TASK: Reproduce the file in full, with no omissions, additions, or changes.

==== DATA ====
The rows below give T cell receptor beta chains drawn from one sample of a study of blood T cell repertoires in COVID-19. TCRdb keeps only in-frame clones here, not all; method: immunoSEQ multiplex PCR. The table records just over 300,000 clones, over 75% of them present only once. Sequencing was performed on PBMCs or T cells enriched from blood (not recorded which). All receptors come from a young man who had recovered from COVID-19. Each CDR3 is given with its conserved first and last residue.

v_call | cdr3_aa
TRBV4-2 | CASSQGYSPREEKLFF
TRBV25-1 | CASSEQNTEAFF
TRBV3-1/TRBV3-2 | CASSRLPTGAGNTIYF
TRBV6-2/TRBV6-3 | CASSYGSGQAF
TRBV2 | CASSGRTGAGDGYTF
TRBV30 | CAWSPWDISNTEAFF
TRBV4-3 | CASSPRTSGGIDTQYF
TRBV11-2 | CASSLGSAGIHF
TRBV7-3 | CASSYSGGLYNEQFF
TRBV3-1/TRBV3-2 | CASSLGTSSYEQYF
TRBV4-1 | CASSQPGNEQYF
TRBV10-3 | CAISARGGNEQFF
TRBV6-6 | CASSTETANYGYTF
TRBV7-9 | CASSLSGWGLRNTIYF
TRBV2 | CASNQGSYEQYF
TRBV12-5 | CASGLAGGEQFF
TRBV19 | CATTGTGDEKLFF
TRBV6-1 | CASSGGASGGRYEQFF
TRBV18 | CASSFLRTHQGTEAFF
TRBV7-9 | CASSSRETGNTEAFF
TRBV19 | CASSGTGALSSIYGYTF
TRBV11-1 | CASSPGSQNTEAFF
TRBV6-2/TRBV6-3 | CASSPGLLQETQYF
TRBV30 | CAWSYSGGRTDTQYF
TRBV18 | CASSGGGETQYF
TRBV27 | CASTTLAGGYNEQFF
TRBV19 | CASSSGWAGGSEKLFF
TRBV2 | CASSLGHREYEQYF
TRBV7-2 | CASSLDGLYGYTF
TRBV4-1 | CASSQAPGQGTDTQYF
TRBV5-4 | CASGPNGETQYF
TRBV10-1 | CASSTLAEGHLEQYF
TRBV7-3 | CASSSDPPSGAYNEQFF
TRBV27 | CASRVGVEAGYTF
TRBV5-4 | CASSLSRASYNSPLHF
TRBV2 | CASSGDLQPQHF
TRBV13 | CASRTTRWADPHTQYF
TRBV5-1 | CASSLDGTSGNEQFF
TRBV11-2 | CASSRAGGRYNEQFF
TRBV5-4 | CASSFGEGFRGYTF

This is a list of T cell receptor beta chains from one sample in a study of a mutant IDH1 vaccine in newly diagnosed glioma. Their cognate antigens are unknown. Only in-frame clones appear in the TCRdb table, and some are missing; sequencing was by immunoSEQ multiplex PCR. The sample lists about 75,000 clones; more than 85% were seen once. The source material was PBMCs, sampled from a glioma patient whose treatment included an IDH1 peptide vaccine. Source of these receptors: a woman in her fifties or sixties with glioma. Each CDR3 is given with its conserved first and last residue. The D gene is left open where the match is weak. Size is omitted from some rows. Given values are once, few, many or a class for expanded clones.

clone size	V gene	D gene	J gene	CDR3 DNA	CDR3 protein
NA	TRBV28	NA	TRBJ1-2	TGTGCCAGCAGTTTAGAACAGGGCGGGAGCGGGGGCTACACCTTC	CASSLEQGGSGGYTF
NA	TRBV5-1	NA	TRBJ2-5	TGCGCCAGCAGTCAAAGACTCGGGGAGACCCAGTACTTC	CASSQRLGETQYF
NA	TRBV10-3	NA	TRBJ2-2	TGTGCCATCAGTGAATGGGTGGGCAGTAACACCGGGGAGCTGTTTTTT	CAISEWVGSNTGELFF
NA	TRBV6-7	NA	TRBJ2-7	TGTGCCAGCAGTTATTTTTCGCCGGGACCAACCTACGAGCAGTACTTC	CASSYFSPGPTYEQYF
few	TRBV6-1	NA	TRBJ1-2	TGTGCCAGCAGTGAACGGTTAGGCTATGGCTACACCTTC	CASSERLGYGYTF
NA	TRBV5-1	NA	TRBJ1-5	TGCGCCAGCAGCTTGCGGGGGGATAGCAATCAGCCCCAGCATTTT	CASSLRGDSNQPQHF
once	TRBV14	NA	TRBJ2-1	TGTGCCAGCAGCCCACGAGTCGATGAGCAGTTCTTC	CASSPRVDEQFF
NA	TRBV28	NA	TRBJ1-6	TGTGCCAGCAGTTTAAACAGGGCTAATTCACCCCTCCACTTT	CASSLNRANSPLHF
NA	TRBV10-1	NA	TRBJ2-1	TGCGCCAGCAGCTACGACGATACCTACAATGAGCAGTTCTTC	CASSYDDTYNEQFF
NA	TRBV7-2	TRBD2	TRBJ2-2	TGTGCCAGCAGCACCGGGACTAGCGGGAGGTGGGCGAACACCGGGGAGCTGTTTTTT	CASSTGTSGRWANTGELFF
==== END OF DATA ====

The rows below give T cell receptor beta chains drawn from one sample of a study of blood T cell repertoires in COVID-19. TCRdb keeps only in-frame clones here, not all; method: immunoSEQ multiplex PCR. The table records just over 300,000 clones, over 75% of them present only once. Sequencing was performed on PBMCs or T cells enriched from blood (not recorded which). All receptors come from a young man who had recovered from COVID-19. Each CDR3 is given with its conserved first and last residue.

v_call | cdr3_aa
TRBV4-2 | CASSQGYSPREEKLFF
TRBV25-1 | CASSEQNTEAFF
TRBV3-1/TRBV3-2 | CASSRLPTGAGNTIYF
TRBV6-2/TRBV6-3 | CASSYGSGQAF
TRBV2 | CASSGRTGAGDGYTF
TRBV30 | CAWSPWDISNTEAFF
TRBV4-3 | CASSPRTSGGIDTQYF
TRBV11-2 | CASSLGSAGIHF
TRBV7-3 | CASSYSGGLYNEQFF
TRBV3-1/TRBV3-2 | CASSLGTSSYEQYF
TRBV4-1 | CASSQPGNEQYF
TRBV10-3 | CAISARGGNEQFF
TRBV6-6 | CASSTETANYGYTF
TRBV7-9 | CASSLSGWGLRNTIYF
TRBV2 | CASNQGSYEQYF
TRBV12-5 | CASGLAGGEQFF
TRBV19 | CATTGTGDEKLFF
TRBV6-1 | CASSGGASGGRYEQFF
TRBV18 | CASSFLRTHQGTEAFF
TRBV7-9 | CASSSRETGNTEAFF
TRBV19 | CASSGTGALSSIYGYTF
TRBV11-1 | CASSPGSQNTEAFF
TRBV6-2/TRBV6-3 | CASSPGLLQETQYF
TRBV30 | CAWSYSGGRTDTQYF
TRBV18 | CASSGGGETQYF
TRBV27 | CASTTLAGGYNEQFF
TRBV19 | CASSSGWAGGSEKLFF
TRBV2 | CASSLGHREYEQYF
TRBV7-2 | CASSLDGLYGYTF
TRBV4-1 | CASSQAPGQGTDTQYF
TRBV5-4 | CASGPNGETQYF
TRBV10-1 | CASSTLAEGHLEQYF
TRBV7-3 | CASSSDPPSGAYNEQFF
TRBV27 | CASRVGVEAGYTF
TRBV5-4 | CASSLSRASYNSPLHF
TRBV2 | CASSGDLQPQHF
TRBV13 | CASRTTRWADPHTQYF
TRBV5-1 | CASSLDGTSGNEQFF
TRBV11-2 | CASSRAGGRYNEQFF
TRBV5-4 | CASSFGEGFRGYTF

This is a list of T cell receptor beta chains from one sample in a study of a mutant IDH1 vaccine in newly diagnosed glioma. Their cognate antigens are unknown. Only in-frame clones appear in the TCRdb table, and some are missing; sequencing was by immunoSEQ multiplex PCR. The sample lists about 75,000 clones; more than 85% were seen once. The source material was PBMCs, sampled from a glioma patient whose treatment included an IDH1 peptide vaccine. Source of these receptors: a woman in her fifties or sixties with glioma. Each CDR3 is given with its conserved first and last residue. The D gene is left open where the match is weak. Size is omitted from some rows. Given values are once, few, many or a class for expanded clones.

clone size	V gene	D gene	J gene	CDR3 DNA	CDR3 protein
NA	TRBV28	NA	TRBJ1-2	TGTGCCAGCAGTTTAGAACAGGGCGGGAGCGGGGGCTACACCTTC	CASSLEQGGSGGYTF
NA	TRBV5-1	NA	TRBJ2-5	TGCGCCAGCAGTCAAAGACTCGGGGAGACCCAGTACTTC	CASSQRLGETQYF
NA	TRBV10-3	NA	TRBJ2-2	TGTGCCATCAGTGAATGGGTGGGCAGTAACACCGGGGAGCTGTTTTTT	CAISEWVGSNTGELFF
NA	TRBV6-7	NA	TRBJ2-7	TGTGCCAGCAGTTATTTTTCGCCGGGACCAACCTACGAGCAGTACTTC	CASSYFSPGPTYEQYF
few	TRBV6-1	NA	TRBJ1-2	TGTGCCAGCAGTGAACGGTTAGGCTATGGCTACACCTTC	CASSERLGYGYTF
NA	TRBV5-1	NA	TRBJ1-5	TGCGCCAGCAGCTTGCGGGGGGATAGCAATCAGCCCCAGCATTTT	CASSLRGDSNQPQHF
once	TRBV14	NA	TRBJ2-1	TGTGCCAGCAGCCCACGAGTCGATGAGCAGTTCTTC	CASSPRVDEQFF
NA	TRBV28	NA	TRBJ1-6	TGTGCCAGCAGTTTAAACAGGGCTAATTCACCCCTCCACTTT	CASSLNRANSPLHF
NA	TRBV10-1	NA	TRBJ2-1	TGCGCCAGCAGCTACGACGATACCTACAATGAGCAGTTCTTC	CASSYDDTYNEQFF
NA	TRBV7-2	TRBD2	TRBJ2-2	TGTGCCAGCAGCACCGGGACTAGCGGGAGGTGGGCGAACACCGGGGAGCTGTTTTTT	CASSTGTSGRWANTGELFF